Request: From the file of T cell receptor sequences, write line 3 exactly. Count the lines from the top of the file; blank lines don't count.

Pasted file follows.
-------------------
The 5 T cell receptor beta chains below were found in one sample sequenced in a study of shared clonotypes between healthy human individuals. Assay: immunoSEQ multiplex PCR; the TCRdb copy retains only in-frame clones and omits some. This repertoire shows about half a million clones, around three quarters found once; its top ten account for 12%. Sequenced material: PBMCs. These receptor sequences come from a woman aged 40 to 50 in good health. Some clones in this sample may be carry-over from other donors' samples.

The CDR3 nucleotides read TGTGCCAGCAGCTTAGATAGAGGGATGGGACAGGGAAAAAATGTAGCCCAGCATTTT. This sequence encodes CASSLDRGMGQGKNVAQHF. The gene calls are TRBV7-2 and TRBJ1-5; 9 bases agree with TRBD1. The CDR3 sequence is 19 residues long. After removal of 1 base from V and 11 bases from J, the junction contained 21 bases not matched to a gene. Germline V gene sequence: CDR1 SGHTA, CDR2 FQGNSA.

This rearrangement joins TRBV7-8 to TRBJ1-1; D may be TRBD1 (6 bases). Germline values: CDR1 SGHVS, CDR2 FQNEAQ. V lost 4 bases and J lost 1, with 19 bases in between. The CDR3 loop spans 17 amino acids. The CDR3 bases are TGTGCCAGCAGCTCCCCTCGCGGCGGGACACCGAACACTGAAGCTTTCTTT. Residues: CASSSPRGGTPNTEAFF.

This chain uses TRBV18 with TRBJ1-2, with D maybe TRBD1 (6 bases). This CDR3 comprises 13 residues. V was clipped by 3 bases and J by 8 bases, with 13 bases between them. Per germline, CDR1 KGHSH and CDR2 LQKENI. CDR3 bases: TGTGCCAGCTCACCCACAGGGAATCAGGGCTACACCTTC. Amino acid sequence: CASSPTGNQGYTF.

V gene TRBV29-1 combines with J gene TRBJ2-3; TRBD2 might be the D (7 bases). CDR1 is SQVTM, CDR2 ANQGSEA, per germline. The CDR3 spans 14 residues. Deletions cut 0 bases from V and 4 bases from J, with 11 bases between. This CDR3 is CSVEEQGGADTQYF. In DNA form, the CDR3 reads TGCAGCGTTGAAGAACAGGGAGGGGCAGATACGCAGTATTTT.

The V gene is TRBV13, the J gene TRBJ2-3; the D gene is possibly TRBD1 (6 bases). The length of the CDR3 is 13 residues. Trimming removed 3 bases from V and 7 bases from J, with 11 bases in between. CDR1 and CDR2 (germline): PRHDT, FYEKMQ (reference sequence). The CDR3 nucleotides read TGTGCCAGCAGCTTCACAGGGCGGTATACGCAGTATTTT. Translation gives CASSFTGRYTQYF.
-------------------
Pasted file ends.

This rearrangement joins TRBV7-8 to TRBJ1-1; D may be TRBD1 (6 bases). Germline values: CDR1 SGHVS, CDR2 FQNEAQ. V lost 4 bases and J lost 1, with 19 bases in between. The CDR3 loop spans 17 amino acids. The CDR3 bases are TGTGCCAGCAGCTCCCCTCGCGGCGGGACACCGAACACTGAAGCTTTCTTT. Residues: CASSSPRGGTPNTEAFF.